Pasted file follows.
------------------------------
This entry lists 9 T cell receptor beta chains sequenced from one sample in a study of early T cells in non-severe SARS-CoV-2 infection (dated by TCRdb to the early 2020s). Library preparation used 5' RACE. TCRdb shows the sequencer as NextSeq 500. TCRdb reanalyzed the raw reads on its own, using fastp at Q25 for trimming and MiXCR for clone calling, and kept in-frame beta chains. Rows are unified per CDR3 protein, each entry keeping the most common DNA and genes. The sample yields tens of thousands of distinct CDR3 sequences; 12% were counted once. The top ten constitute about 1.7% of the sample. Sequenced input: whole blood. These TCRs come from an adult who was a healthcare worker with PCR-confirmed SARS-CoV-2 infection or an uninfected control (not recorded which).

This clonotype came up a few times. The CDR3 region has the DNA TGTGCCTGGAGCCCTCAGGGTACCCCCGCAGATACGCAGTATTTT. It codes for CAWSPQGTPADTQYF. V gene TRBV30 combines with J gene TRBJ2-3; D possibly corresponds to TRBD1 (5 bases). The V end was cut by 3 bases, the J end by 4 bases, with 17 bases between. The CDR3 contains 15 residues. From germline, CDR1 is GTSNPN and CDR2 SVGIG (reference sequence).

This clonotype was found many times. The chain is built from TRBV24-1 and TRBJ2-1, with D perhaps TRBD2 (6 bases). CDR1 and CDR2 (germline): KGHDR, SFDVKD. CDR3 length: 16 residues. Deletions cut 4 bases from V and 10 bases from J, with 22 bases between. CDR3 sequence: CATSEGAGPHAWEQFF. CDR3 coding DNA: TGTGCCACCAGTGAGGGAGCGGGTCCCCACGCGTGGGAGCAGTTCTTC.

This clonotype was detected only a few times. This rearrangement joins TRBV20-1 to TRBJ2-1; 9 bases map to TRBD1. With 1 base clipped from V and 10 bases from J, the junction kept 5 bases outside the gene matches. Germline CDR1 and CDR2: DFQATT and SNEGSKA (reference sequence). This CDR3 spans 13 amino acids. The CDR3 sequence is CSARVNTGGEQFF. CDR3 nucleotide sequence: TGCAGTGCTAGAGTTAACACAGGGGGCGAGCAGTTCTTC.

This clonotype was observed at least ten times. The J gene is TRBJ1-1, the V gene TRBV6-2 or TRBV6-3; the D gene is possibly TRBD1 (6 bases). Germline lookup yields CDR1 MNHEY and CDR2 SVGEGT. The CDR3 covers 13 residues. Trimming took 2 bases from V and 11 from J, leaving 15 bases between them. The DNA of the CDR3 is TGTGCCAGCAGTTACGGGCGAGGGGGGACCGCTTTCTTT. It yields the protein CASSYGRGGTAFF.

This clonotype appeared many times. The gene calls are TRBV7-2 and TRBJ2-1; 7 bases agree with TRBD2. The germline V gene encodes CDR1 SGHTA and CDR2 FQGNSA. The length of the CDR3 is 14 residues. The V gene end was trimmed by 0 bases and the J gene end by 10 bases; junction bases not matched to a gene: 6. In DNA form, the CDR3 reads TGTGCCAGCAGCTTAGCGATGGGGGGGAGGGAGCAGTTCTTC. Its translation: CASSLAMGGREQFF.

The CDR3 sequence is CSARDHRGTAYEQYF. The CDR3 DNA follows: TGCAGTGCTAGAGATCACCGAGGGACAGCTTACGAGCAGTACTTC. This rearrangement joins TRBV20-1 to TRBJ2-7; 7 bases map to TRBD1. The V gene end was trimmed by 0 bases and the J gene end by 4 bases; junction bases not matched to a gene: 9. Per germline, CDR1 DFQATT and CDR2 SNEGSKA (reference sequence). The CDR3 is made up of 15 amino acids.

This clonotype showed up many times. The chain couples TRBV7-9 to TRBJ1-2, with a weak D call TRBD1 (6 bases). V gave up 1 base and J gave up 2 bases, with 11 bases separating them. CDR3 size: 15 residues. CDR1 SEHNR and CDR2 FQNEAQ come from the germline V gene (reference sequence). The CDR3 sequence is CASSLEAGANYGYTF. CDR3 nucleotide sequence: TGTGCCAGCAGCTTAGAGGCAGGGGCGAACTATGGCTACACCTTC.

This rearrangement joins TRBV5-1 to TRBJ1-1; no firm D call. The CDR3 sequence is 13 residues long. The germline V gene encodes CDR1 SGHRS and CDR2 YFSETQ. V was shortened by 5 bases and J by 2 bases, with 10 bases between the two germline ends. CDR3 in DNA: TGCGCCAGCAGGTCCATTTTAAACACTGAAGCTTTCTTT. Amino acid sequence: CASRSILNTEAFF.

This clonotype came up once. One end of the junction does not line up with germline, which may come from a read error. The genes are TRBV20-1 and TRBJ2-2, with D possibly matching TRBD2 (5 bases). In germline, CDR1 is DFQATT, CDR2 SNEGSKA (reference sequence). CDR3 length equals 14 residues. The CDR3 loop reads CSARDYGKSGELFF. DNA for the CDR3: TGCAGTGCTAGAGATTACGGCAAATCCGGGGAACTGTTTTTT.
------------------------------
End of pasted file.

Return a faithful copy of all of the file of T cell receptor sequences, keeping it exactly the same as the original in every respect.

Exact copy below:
This entry lists 9 T cell receptor beta chains sequenced from one sample in a study of early T cells in non-severe SARS-CoV-2 infection (dated by TCRdb to the early 2020s). Library preparation used 5' RACE. TCRdb shows the sequencer as NextSeq 500. TCRdb reanalyzed the raw reads on its own, using fastp at Q25 for trimming and MiXCR for clone calling, and kept in-frame beta chains. Rows are unified per CDR3 protein, each entry keeping the most common DNA and genes. The sample yields tens of thousands of distinct CDR3 sequences; 12% were counted once. The top ten constitute about 1.7% of the sample. Sequenced input: whole blood. These TCRs come from an adult who was a healthcare worker with PCR-confirmed SARS-CoV-2 infection or an uninfected control (not recorded which).

This clonotype came up a few times. The CDR3 region has the DNA TGTGCCTGGAGCCCTCAGGGTACCCCCGCAGATACGCAGTATTTT. It codes for CAWSPQGTPADTQYF. V gene TRBV30 combines with J gene TRBJ2-3; D possibly corresponds to TRBD1 (5 bases). The V end was cut by 3 bases, the J end by 4 bases, with 17 bases between. The CDR3 contains 15 residues. From germline, CDR1 is GTSNPN and CDR2 SVGIG (reference sequence).

This clonotype was found many times. The chain is built from TRBV24-1 and TRBJ2-1, with D perhaps TRBD2 (6 bases). CDR1 and CDR2 (germline): KGHDR, SFDVKD. CDR3 length: 16 residues. Deletions cut 4 bases from V and 10 bases from J, with 22 bases between. CDR3 sequence: CATSEGAGPHAWEQFF. CDR3 coding DNA: TGTGCCACCAGTGAGGGAGCGGGTCCCCACGCGTGGGAGCAGTTCTTC.

This clonotype was detected only a few times. This rearrangement joins TRBV20-1 to TRBJ2-1; 9 bases map to TRBD1. With 1 base clipped from V and 10 bases from J, the junction kept 5 bases outside the gene matches. Germline CDR1 and CDR2: DFQATT and SNEGSKA (reference sequence). This CDR3 spans 13 amino acids. The CDR3 sequence is CSARVNTGGEQFF. CDR3 nucleotide sequence: TGCAGTGCTAGAGTTAACACAGGGGGCGAGCAGTTCTTC.

This clonotype was observed at least ten times. The J gene is TRBJ1-1, the V gene TRBV6-2 or TRBV6-3; the D gene is possibly TRBD1 (6 bases). Germline lookup yields CDR1 MNHEY and CDR2 SVGEGT. The CDR3 covers 13 residues. Trimming took 2 bases from V and 11 from J, leaving 15 bases between them. The DNA of the CDR3 is TGTGCCAGCAGTTACGGGCGAGGGGGGACCGCTTTCTTT. It yields the protein CASSYGRGGTAFF.

This clonotype appeared many times. The gene calls are TRBV7-2 and TRBJ2-1; 7 bases agree with TRBD2. The germline V gene encodes CDR1 SGHTA and CDR2 FQGNSA. The length of the CDR3 is 14 residues. The V gene end was trimmed by 0 bases and the J gene end by 10 bases; junction bases not matched to a gene: 6. In DNA form, the CDR3 reads TGTGCCAGCAGCTTAGCGATGGGGGGGAGGGAGCAGTTCTTC. Its translation: CASSLAMGGREQFF.

The CDR3 sequence is CSARDHRGTAYEQYF. The CDR3 DNA follows: TGCAGTGCTAGAGATCACCGAGGGACAGCTTACGAGCAGTACTTC. This rearrangement joins TRBV20-1 to TRBJ2-7; 7 bases map to TRBD1. The V gene end was trimmed by 0 bases and the J gene end by 4 bases; junction bases not matched to a gene: 9. Per germline, CDR1 DFQATT and CDR2 SNEGSKA (reference sequence). The CDR3 is made up of 15 amino acids.

This clonotype showed up many times. The chain couples TRBV7-9 to TRBJ1-2, with a weak D call TRBD1 (6 bases). V gave up 1 base and J gave up 2 bases, with 11 bases separating them. CDR3 size: 15 residues. CDR1 SEHNR and CDR2 FQNEAQ come from the germline V gene (reference sequence). The CDR3 sequence is CASSLEAGANYGYTF. CDR3 nucleotide sequence: TGTGCCAGCAGCTTAGAGGCAGGGGCGAACTATGGCTACACCTTC.

This rearrangement joins TRBV5-1 to TRBJ1-1; no firm D call. The CDR3 sequence is 13 residues long. The germline V gene encodes CDR1 SGHRS and CDR2 YFSETQ. V was shortened by 5 bases and J by 2 bases, with 10 bases between the two germline ends. CDR3 in DNA: TGCGCCAGCAGGTCCATTTTAAACACTGAAGCTTTCTTT. Amino acid sequence: CASRSILNTEAFF.

This clonotype came up once. One end of the junction does not line up with germline, which may come from a read error. The genes are TRBV20-1 and TRBJ2-2, with D possibly matching TRBD2 (5 bases). In germline, CDR1 is DFQATT, CDR2 SNEGSKA (reference sequence). CDR3 length equals 14 residues. The CDR3 loop reads CSARDYGKSGELFF. DNA for the CDR3: TGCAGTGCTAGAGATTACGGCAAATCCGGGGAACTGTTTTTT.